To his family, Andy Hussey is undoubtedly one in a million. Having survived a broken neck he is also, in medical terms at least, one in three hundred thousand.
Andy was on a routine nightshift when he and a colleague were called to reports of a man trying to commit suicide in the harbour. Another officer had got into the water to help the man but became involved in a struggle with him. Seeing his colleague was in difficulty, Andy didn’t think twice about diving in to save him.
“I hit something in the water and I couldn’t move. I was paralysed. About thirty seconds I was under that water…and thought this is it, the end.”
Andy was rushed to the hospital where it was revealed he had broken his neck in eight places, dislocated various vertebrae and burst some of the discs in his spine. Despite being in pain and suffering mobility problems, Andy considers himself to have had a lucky escape.
“I can’t believe I am alive. Doctors told me that having survived the accident I should have been paralysed from the neck down. Apparently, only 1 in 300,000 people survive those sorts of injuries.”
How Police Care UK helped
Andy retired from the police due to his mobility problems. He was determined to get on with life but soon found the things he needed to help him deal with his injuries went beyond the scope of his pension. After being encouraged by his force Welfare Officer, Andy reluctantly approached Police Care UK for help.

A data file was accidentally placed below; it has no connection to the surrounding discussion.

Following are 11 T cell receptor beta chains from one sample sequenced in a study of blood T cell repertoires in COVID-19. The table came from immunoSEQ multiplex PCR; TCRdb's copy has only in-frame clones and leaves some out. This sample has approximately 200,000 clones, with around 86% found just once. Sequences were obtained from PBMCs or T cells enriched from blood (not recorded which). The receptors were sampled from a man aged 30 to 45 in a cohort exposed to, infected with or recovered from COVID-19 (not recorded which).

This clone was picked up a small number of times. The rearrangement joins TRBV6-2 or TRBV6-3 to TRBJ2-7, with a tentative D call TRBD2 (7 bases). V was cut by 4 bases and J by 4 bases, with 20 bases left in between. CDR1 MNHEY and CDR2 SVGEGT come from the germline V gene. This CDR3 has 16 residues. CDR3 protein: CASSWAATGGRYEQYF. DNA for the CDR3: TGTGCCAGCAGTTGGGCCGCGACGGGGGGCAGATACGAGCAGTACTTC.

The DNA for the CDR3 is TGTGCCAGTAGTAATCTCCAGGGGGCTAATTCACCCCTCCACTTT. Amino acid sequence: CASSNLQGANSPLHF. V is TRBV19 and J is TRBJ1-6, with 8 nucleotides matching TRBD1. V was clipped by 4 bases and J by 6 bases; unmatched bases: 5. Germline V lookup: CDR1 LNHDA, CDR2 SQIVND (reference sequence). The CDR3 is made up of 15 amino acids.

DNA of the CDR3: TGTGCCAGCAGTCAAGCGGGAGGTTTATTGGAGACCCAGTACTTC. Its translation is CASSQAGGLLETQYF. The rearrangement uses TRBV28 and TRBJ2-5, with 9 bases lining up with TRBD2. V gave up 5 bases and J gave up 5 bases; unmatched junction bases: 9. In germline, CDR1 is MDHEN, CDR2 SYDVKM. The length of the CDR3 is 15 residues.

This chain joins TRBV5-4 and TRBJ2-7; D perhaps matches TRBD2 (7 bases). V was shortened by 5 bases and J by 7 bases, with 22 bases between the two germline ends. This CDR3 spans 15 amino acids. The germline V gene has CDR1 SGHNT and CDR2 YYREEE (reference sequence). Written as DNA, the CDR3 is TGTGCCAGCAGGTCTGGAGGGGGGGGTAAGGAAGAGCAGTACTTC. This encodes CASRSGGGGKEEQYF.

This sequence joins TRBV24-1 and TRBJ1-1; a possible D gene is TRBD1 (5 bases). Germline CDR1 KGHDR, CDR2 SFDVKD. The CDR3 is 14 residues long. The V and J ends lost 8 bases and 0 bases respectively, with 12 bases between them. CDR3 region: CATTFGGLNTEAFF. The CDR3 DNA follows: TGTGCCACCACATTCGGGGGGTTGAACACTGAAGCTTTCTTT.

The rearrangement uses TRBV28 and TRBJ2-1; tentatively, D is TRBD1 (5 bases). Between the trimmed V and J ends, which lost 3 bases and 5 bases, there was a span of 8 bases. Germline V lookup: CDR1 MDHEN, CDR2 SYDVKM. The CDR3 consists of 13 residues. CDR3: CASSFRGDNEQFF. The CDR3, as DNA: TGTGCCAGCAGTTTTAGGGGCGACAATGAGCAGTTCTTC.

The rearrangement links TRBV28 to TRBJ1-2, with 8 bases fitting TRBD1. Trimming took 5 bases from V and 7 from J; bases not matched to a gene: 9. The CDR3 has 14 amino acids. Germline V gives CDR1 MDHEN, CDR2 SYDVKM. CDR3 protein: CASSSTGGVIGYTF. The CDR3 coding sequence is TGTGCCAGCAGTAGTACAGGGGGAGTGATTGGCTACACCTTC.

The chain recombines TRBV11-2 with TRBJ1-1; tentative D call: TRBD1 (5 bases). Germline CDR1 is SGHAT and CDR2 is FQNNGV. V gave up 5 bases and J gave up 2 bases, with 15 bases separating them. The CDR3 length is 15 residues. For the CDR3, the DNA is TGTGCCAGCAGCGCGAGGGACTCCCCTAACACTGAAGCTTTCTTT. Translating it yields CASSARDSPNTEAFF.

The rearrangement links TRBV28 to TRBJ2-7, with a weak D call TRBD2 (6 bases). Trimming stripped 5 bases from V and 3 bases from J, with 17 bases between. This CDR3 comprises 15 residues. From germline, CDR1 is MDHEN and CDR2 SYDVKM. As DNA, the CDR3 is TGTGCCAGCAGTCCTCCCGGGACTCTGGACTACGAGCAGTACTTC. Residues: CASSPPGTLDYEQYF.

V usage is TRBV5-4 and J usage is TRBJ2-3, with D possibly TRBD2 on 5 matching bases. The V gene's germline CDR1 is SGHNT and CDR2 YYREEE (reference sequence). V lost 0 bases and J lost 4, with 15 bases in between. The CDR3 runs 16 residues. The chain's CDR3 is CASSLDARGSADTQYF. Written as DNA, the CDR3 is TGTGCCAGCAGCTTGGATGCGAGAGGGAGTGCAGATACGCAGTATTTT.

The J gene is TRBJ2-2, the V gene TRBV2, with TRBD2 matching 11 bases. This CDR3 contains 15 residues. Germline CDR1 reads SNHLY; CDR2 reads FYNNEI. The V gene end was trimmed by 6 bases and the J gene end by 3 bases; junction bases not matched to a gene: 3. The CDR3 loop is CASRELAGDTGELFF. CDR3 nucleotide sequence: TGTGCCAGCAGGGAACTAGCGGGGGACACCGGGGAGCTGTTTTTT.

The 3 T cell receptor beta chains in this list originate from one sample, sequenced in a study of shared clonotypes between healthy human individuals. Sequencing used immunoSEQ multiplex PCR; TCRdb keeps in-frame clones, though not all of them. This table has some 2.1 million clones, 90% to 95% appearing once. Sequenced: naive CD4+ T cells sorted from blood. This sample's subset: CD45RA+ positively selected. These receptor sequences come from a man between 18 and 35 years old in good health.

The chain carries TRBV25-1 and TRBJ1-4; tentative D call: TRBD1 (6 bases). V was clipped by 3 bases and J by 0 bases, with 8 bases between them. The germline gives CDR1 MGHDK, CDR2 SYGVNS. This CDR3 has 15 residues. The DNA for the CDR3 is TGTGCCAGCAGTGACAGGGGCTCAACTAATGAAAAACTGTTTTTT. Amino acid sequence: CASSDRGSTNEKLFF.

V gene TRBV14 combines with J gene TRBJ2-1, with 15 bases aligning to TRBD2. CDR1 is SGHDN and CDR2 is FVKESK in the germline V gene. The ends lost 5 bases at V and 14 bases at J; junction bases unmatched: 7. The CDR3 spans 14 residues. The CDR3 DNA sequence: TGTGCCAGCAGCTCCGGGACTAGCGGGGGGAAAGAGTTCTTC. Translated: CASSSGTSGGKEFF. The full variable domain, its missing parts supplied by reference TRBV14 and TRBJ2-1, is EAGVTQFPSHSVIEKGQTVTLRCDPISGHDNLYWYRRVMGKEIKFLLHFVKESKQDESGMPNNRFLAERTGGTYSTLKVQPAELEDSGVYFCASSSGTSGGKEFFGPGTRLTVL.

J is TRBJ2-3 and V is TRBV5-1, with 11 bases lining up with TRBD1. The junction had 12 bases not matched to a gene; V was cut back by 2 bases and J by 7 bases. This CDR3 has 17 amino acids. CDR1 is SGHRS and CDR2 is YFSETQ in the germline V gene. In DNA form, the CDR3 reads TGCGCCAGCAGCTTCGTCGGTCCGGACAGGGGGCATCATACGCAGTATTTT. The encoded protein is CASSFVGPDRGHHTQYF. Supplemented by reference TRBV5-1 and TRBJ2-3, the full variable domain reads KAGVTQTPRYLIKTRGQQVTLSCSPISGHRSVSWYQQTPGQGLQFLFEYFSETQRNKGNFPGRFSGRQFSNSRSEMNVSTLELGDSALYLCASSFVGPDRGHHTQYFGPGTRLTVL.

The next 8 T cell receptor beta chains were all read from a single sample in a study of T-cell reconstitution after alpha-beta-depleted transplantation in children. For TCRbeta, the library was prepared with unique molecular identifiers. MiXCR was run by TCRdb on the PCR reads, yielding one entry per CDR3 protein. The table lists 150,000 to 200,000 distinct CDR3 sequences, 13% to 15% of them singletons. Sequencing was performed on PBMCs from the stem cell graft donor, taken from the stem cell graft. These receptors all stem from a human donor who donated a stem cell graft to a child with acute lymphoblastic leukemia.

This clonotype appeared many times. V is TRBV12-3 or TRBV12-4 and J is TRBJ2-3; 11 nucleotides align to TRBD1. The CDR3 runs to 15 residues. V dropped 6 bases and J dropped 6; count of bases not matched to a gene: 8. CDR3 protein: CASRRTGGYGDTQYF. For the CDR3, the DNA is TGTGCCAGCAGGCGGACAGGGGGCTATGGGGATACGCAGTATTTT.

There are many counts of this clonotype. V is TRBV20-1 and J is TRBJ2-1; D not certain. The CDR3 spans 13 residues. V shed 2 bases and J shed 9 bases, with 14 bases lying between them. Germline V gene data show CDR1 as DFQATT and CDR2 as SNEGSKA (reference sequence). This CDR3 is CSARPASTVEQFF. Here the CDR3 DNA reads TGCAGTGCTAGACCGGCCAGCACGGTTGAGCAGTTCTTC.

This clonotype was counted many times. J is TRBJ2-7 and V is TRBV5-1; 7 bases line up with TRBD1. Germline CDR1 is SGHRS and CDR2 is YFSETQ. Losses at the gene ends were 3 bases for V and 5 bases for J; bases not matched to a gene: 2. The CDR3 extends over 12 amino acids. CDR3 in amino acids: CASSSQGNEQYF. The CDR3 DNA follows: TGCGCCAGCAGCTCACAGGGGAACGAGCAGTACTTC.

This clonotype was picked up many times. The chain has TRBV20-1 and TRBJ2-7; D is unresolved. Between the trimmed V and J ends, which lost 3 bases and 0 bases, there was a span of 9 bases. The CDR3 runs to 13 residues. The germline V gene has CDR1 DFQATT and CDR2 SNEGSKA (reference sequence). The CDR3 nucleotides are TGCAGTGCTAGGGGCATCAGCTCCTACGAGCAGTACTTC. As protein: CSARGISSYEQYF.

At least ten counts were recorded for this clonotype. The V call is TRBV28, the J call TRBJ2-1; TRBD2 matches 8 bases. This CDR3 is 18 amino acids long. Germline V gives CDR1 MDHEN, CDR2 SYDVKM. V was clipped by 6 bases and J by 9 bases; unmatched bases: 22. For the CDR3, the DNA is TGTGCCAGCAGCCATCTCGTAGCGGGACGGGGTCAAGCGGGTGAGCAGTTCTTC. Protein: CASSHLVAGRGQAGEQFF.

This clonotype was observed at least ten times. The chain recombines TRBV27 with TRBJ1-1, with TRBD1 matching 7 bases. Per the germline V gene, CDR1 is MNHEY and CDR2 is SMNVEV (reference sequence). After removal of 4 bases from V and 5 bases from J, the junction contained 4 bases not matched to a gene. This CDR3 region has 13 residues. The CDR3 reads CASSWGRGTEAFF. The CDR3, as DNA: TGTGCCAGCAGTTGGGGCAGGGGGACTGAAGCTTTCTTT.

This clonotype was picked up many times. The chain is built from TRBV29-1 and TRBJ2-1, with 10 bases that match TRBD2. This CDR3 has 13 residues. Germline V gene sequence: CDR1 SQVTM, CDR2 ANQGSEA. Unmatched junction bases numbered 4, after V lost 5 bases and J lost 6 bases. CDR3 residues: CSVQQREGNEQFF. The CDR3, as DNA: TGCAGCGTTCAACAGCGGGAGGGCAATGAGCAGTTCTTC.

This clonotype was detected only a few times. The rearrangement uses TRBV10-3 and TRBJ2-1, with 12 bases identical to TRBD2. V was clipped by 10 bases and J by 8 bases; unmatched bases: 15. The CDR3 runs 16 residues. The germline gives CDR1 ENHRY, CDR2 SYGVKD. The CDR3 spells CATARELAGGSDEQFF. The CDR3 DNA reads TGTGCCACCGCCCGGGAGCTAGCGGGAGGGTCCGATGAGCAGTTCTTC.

The charity gave Andy a grant which enabled him to buy a special bed that reclines and lifts. Because of the pain in his neck Andy finds it difficult to get a proper nights rest so this adapted bed allows him to get a few hours of sleep. Police Care UK has since helped with other specially adapted furniture and a shower; all of which have made a huge difference to Andy’s quality of life.
“The relief I felt when [they] said they could help was amazing. To people who don’t want to ask for help I would say, no-one is going to think any less of you for asking. If I hadn’t taken that step I wouldn’t be living where I am now. I don’t know what I would be doing.”